Look, we can say we love Link all we want, but with the exception of a cartoon and CD-i series of games we don’t discuss, Link is intentionally a blank slate for us to define as a hero. As such, characterization and narrative in Zelda comes from the rest of the cast. Often that can be Zelda herself, but each game has its own characters and quirks, and more often than not, they are only seen in a single entry, like most of these wonderful people/horses/Gorons/other.
Ravio (A Link Between Worlds)
By Stephanie Sybydlo
In A Link Between Worlds, Ravio fills a pivotal role in both story and function. If the key to any successful business is a good location, then Ravio setting up shop right inside of Link’s house was definitely good for business (don’t worry, he packed up all your furniture against the wall and that new purple carpet really ties the room together). Thanks to Ravio’s equipment rental service, players were finally able to choose their own adventure and explore at their own pace. However, play long enough and you’ll see that Ravio is a little different from your typical Zelda merchant.
Epona (Ocarina of Time)
By Rob Rogan
What was cooler than exploring the expansive, 3D fields of Hyrule in Ocarina of Time? Doing it on horseback, of course! Epona was the first real mount of the Legend of Zelda series, making her debut alongside Link’s leap into the third dimension. Epona wasn’t simply a mindless vehicle Link obtained unceremoniously, either. She had her own small part of OoT‘s overall story, bonding with child Link before being set free from Lon Lon Ranch by adult Link in a daring escape. Sure, the riding was a bit clunky on the old Nintendo 64, but it was (and still is) a joy trotting across Hyrule Field feeding Epona a seemingly endless supply of imaginary carrots. We’ll always have fond memories of playing “Epona’s Song” and hearing her distant whinny. Of course, OoT was only the first of her many appearances in The Legend of Zelda. She was also featured in later installments of the series, including Twilight Princess and Breath of the Wild.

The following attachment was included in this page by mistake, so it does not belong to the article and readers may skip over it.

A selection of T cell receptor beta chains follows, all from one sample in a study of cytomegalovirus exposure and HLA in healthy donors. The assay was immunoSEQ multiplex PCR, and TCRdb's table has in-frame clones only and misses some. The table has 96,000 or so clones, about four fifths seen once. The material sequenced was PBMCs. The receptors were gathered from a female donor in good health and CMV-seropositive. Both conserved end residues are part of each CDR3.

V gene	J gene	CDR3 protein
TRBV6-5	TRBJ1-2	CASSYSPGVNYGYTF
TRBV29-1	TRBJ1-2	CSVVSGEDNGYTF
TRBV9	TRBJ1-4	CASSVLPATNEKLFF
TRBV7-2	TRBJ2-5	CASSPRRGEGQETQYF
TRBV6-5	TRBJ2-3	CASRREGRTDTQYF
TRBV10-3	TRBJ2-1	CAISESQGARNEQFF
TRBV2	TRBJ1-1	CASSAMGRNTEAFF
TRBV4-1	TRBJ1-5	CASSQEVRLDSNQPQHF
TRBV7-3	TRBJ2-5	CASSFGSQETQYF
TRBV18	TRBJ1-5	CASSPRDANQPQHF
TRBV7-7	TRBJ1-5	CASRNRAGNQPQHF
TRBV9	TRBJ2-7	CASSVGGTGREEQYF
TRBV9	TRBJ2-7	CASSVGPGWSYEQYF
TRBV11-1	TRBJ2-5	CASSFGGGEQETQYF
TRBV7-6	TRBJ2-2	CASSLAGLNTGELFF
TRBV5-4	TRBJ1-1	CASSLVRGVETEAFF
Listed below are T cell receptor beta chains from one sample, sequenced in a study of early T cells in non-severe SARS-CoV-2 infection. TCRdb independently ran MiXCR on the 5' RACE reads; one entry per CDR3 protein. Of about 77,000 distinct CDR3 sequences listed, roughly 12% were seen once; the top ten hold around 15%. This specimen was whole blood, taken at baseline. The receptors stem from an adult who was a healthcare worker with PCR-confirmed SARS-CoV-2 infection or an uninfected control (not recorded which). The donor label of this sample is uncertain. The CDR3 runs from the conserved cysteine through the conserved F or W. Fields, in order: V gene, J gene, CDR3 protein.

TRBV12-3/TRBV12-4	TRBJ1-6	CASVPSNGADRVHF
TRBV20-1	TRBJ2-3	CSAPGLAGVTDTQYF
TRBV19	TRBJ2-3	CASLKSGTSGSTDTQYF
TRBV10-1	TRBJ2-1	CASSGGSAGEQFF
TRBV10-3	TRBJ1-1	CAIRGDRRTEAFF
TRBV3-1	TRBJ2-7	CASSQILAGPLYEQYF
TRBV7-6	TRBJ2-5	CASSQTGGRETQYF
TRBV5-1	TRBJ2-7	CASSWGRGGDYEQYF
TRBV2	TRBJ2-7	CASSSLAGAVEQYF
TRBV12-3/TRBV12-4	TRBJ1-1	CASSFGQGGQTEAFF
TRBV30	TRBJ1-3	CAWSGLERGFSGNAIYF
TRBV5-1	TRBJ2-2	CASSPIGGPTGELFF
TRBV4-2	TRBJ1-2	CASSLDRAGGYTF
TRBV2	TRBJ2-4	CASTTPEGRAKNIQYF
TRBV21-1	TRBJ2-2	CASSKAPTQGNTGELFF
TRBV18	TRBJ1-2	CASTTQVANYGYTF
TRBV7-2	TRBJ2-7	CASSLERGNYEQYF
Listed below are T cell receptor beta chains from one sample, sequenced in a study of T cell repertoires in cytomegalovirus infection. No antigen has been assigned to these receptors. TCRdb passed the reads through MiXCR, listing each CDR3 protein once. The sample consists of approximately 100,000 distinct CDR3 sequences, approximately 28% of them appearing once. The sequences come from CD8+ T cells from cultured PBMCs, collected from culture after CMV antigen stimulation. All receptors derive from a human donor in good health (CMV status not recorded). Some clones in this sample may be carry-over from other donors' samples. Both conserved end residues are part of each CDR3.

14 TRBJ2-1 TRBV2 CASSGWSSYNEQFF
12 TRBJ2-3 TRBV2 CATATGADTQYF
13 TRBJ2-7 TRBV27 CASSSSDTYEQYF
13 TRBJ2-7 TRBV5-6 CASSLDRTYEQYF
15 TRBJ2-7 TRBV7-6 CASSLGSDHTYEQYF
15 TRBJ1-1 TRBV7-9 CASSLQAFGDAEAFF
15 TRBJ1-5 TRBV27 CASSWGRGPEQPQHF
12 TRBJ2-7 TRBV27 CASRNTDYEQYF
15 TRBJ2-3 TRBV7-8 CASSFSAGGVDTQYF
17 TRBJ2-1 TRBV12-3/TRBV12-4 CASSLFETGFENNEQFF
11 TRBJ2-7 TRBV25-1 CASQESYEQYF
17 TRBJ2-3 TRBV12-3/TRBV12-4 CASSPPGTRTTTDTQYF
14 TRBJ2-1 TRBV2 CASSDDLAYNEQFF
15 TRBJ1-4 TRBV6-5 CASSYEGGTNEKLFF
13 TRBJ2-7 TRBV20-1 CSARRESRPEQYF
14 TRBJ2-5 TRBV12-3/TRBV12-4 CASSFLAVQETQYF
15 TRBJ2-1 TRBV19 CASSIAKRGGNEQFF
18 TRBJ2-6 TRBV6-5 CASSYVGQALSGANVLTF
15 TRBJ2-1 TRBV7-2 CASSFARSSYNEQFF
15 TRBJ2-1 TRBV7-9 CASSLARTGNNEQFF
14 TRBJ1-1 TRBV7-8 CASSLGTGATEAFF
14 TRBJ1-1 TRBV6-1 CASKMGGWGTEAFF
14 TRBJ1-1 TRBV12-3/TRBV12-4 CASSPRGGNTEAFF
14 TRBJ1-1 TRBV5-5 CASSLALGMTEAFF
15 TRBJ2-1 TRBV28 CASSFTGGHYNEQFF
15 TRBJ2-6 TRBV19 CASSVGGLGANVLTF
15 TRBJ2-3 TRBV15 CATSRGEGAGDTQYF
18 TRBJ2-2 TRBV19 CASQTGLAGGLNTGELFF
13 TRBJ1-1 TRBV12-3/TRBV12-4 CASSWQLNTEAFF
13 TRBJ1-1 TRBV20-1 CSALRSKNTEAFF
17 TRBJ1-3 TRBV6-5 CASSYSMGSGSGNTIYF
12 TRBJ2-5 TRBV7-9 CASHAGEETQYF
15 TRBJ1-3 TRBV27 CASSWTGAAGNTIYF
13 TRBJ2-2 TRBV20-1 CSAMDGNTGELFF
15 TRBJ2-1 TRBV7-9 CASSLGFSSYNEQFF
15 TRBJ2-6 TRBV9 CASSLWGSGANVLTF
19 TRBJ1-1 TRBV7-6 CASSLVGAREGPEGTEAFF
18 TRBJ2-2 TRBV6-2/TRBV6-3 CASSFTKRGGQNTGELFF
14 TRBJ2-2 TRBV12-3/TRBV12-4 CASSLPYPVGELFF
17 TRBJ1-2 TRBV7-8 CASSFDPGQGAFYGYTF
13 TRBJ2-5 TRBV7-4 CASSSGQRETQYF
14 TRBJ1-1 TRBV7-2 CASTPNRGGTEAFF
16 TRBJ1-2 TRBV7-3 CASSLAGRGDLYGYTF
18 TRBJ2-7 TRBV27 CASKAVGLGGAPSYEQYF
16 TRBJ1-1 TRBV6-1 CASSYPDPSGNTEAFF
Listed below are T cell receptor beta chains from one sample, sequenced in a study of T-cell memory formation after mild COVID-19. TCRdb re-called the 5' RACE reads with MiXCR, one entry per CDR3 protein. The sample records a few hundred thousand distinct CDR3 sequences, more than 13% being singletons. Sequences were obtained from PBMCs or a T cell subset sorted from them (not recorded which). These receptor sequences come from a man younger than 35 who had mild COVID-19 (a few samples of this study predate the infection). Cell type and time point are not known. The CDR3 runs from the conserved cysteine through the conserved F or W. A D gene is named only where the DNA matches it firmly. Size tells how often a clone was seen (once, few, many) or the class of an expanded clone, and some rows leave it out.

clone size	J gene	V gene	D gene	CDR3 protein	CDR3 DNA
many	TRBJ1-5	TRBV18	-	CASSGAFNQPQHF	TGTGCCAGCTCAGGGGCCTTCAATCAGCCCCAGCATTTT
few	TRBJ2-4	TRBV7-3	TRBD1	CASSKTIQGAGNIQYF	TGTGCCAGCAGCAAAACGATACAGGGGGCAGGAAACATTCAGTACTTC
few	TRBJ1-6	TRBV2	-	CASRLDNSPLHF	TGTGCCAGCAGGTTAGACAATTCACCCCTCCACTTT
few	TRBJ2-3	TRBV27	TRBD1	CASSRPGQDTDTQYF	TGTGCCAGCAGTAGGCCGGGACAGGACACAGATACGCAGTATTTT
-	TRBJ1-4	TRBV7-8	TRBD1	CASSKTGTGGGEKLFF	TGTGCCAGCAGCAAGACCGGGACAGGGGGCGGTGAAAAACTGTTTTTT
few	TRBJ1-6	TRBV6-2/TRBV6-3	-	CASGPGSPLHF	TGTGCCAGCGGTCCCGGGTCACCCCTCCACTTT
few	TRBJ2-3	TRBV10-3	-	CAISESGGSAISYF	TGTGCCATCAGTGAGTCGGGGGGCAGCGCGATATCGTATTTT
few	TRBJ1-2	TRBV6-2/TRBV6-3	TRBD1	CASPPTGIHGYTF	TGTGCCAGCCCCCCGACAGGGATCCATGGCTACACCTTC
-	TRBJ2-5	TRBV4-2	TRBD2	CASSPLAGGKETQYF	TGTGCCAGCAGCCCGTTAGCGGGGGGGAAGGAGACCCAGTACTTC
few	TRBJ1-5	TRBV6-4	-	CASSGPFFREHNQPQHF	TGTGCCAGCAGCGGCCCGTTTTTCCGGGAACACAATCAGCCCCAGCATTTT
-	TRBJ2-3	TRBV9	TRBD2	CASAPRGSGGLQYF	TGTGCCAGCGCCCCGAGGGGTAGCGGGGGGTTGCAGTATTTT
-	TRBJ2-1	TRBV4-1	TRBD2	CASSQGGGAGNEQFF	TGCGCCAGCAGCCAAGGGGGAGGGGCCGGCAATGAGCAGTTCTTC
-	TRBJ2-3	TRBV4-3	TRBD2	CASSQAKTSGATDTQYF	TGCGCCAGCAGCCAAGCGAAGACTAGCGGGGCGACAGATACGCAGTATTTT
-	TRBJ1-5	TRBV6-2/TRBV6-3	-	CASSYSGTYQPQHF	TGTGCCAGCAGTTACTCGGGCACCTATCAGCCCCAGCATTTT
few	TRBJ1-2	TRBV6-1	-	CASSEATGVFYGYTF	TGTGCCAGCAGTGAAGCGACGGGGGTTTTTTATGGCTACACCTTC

Midna (Twilight Princess)
By Nathan Lee
Midna is a standout sidekick among all of the rest who have tagged along with Link. This snarky imp accompanies you from the moment you enter the Twilight Realm, urging you on as you acclimate to exploring the realm in your new wolf form. After starting out in a kind of master-servant relationship where she is ordering you around, Midna slowly sheds her snarky demeanor and behaves like more of a close friend. She also has the most elaborate backstory of any Zelda sidekick, as befitting of the titular character of Twilight Princess. Because of all this, Midna is one of those characters that leaves a long-lasting impression.
Bow-Wow (Link’s Awakening)
By Michael Sollosi
No, I don’t mean the hip-hop artist and star of “Like Mike” formerly known as Lil’ Bow Wow; I mean the surprising Chain Chomp cameo featured in The Legend of Zelda‘s Game Boy entry. As Link takes him for a walk, Bow-Wow can devour any regular enemy in the game with reckless abandon, including the invulnerable flower enemies blocking the second dungeon, Bottle Grotto. Good boy!
Link (the Goron) (Ocarina of Time)
By Nilson Carroll
In one of the more memorable sequences in the myth-heavy Ocarina of Time, the player discovers a lone Goron rolling around like a maniac in the ghost town that was once Goron City (this is of course after Link transgresses the limits of time and becomes an adult in an apocalyptic wasteland version of Hyrule). By properly timing a bomb blast, the player can stop the Goron from rolling and learn the tragic fate of its people along with its namesake, which is you. In a realm newly void of NPCs, Link the Goron is a glimmer of life and hope in a world completely stripped of light. He exists as a symbol of the courage inspired by the Hero of Time (and the player) and also of the isolation and fear brought upon Hyrule by the magician-tyrant Ganondorf.
The Happy Mask Salesman (Majora’s Mask)
By Stephanie Sybydlo
Mysterious, mischievous, maybe malevolent, and perhaps a little omnipotent, the Happy Mask Salesman is no definitely no ordinary merchant. Often appearing in a series of quick-cuts than fluid movement, prone to outrageous outbursts, and yet eating up surprisingly little screen time, he is still wildly unpredictable and incredibly captivating. Whether an “Ancient One,” or part of Hyrule’s burgeoning black market for rare goods, or perhaps even Shigeru Miyamoto in disguise, HMS is hard to forget.